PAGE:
The talk this week was about setting up a DNS sinkhole. Essentially instead of the machines on your network sending their DNS requests either to your ISPs recursive name server (or to your router which then forwards the request to the same place)… instead setup your own DNS server which forwards these requests on instead, but it has the ability to record and create statistics for the kinds of things seeking to be resolved.
The software used in the lab demonstration was…
Basically we had a number of Raspberry Pi Zero boards in cases powered by PoE (with PoE splitters) and hooked up to USB ethernet adapters scattered around the desks.
Pi-hole can however run on various platforms including VMs and pretty much any distribution or hardware you like. See their website.
The Pi’s had been pre-setup with Raspbian already and just needed the software installing which is largely just done with a one liner (see this page for details)… Please note: this is very case sensitive!
curl -sSL https://install.pi-hole.net | bash
Richard was leading this particular talk as he’d used the software before and was following his own notes which are provided below and were available for people to download on the day… (note: these are largely based on a thread/guide found over in the Linus Tech Tips forum)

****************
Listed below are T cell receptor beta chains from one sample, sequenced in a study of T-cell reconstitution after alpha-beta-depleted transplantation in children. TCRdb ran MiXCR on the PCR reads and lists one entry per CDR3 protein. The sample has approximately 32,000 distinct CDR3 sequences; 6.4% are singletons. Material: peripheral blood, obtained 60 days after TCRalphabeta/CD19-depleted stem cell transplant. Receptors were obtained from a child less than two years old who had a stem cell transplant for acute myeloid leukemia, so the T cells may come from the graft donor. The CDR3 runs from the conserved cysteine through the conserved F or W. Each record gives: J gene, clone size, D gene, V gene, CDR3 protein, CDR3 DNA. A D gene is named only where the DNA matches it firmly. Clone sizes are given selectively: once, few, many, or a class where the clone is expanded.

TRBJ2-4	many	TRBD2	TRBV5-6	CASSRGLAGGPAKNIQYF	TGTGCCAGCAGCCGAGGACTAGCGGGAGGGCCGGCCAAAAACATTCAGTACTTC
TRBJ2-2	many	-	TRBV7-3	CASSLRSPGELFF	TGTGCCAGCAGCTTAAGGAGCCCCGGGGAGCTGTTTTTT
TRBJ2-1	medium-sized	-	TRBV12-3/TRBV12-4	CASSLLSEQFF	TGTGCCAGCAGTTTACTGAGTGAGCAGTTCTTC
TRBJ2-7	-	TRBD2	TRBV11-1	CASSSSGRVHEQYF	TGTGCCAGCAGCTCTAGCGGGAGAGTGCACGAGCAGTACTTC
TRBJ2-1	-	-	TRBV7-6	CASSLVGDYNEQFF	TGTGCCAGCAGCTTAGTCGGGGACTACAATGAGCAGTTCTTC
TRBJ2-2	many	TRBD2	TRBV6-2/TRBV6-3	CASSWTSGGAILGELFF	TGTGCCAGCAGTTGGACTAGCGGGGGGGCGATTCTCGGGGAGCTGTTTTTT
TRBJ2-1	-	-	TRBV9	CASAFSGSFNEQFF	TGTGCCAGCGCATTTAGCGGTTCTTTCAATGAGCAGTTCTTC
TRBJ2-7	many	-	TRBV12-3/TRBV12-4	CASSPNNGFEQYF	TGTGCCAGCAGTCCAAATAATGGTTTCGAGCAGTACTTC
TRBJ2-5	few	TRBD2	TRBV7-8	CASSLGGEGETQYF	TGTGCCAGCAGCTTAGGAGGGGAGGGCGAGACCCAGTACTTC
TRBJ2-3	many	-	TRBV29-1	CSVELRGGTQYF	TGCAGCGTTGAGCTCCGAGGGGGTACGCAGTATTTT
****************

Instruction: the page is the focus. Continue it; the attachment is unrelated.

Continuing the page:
Worked out very well, got some interesting results. Will definitely be revisiting this topic and others similar again in the near future.
You might have noticed we chose to go with Raspberry Pi Zero devices when testing out Pi-hole mostly due to their affordability, but they do need an additional USB ethernet adapter.
We’ve also found that a Zero model (compared to say a normal v3 model B for example) can be powered (if you’ve got a PoE switch or injector) with little micro USB PoE splitter adapter quite well.
Richard has also very graciously donated two kits of Raspberry Pi Zero’s to Function Office so they can be used with other similar StaffsLUG workshops which might need to use them.